September 27 2023

Child refugees stranded in Sudan can travel to the UK at their “own risk”, says Home Office

Child refugees stranded in Sudan can travel to the UK at their “own risk”, says Home Office

Life in the justice gap: illustration from Proof magazine, issue 3. Simon Pemberton

Charities say the British government is “not doing enough” to facilitate family reunions with safe and legal routes from Sudan, where a conflict has destabilised the capital, Khartoum. British ministers have not tried to help those entitled to family reunion to escape the fighting.

People with refugee status in the UK are entitled to apply to bring their family members to reunite in the UK, one of the few safe and legal routes open to asylum seekers. The Home Office requested family members seeking to use this route to supply their biometrics at a visa application centre in a country near Sudan. However, ‘travel across Sudan is conducted at [one’s] own risk.’

‘Suella Braverman has said no one fleeing Sudan should travel to the UK by boat but the closure of Khartoum’s visa application centre makes it impossible to even apply to come here,’ said Nick Beales, head of campaigns at the charity Ramfel.

Beales is helping UK residents trying to bring lone child refugees stranded in Sudan to the UK. The level of risk these children are exposed to includes kidnapping, trafficking and exploitation. ‘The government’s inadequate response has left vulnerable children with clear family ties in the UK in grave danger,’ he added. Beales said the government’s approach is “disgraceful”, and Ramfel stated that Robert Jenrick MP ‘says refugees from places like Sudan don’t share undefined so called “British values”’.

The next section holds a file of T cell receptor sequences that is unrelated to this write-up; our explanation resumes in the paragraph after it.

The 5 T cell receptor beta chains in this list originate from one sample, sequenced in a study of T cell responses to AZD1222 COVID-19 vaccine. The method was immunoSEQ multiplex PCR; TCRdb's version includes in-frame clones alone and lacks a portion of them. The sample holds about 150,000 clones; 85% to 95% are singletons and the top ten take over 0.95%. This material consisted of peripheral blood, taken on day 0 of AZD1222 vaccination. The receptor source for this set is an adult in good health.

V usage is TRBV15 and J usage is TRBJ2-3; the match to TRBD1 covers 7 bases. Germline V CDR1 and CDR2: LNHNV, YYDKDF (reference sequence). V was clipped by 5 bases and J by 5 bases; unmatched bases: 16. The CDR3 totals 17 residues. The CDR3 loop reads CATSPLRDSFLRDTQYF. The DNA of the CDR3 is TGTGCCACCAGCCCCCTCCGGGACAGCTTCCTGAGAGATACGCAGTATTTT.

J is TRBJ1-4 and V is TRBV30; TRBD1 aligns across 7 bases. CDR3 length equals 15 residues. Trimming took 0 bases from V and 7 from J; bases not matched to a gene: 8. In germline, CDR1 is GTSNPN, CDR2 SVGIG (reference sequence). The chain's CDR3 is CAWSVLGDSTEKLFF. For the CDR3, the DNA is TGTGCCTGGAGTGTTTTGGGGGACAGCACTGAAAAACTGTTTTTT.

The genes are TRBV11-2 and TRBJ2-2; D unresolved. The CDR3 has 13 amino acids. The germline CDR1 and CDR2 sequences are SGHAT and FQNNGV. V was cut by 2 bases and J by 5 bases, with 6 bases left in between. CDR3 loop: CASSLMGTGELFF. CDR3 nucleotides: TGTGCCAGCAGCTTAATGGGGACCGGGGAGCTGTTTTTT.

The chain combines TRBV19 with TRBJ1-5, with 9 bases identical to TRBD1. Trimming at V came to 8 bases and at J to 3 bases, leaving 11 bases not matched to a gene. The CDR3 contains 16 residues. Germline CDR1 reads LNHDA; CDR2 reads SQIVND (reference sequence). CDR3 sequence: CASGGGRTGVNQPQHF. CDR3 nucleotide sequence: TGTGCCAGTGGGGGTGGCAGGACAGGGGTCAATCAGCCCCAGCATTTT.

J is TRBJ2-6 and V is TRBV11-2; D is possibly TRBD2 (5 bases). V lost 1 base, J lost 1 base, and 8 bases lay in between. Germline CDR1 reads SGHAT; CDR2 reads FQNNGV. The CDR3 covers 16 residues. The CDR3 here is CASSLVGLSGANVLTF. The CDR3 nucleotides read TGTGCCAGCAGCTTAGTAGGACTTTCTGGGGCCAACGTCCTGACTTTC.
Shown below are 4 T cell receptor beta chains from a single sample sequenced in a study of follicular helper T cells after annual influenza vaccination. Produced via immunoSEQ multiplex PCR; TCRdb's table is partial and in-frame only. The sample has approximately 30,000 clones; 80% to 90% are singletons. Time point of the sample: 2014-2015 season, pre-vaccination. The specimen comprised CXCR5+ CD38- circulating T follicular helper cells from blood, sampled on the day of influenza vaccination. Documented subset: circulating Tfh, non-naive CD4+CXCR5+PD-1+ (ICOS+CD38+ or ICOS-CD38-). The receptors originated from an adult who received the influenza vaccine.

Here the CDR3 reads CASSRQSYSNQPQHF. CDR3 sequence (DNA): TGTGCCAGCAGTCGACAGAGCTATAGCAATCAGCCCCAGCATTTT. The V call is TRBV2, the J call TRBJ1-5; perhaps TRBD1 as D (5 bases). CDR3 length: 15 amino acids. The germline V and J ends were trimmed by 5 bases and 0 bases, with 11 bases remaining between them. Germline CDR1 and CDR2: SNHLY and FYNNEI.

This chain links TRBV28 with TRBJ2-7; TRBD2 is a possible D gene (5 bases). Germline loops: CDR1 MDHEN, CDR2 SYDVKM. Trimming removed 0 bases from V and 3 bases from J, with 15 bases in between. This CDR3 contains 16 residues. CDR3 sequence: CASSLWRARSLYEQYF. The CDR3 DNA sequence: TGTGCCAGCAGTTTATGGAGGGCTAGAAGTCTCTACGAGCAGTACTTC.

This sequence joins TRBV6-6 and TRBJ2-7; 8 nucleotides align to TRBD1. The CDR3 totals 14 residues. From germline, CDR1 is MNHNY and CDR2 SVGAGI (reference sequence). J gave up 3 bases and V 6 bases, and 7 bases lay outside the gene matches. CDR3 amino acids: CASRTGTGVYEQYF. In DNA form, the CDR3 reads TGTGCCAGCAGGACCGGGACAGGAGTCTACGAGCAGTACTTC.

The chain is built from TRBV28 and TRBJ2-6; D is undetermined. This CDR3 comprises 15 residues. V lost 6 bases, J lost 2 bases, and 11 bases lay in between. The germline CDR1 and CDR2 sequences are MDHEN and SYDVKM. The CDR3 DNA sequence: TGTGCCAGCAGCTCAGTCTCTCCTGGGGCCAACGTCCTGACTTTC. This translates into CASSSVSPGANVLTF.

The Home Office is being accused of adopting an “unashamedly racist” refugee system after refusing to facilitate safe and legal routes from Sudan to the UK, in contrast with the Ukraine schemes. ‘The racism of the UK’s immigration system couldn’t be more clear, with this government drawing policies affecting people seeking safety along stark racial lines. At the same time, ministers are using unashamedly inflammatory and far-right language, whipping up hatred towards black and brown migrants,’ says Caitlin Boswell, Joint Council for the Welfare of Immigrants policy and advocacy manager.

‘We are treated differently to Ukrainians. Colour and race should not matter when there is a war. The prime minister needs to answer, “What is the difference between a Ukrainian refugee and a Sudanese refugee?”’ said Raga Ahmad of the Sudanese Community and Information Centre.

Even those eligible for evacuation by the UK last week were told that they would be safely evacuated but would have to leave family members behind in Sudan. A British national was told by an official that he can travel with his two children, but would have to leave their pregnant mother behind as she was a Sudanese citizen.

‘The UK has carried out by far the longest and largest evacuation of any western country from Sudan, bringing 2,450 people to safety. Preventing a humanitarian emergency in Sudan is our focus right now. Alongside the UK evacuation effort, we are working with international partners and the United Nations to bring an end to fighting,’ a government spokesperson said.

‘This government should be doing everything it can to help refugees reach safety and family here in the UK,’ said Emily Graham, Head of campaigns at the charity Safe Passage International.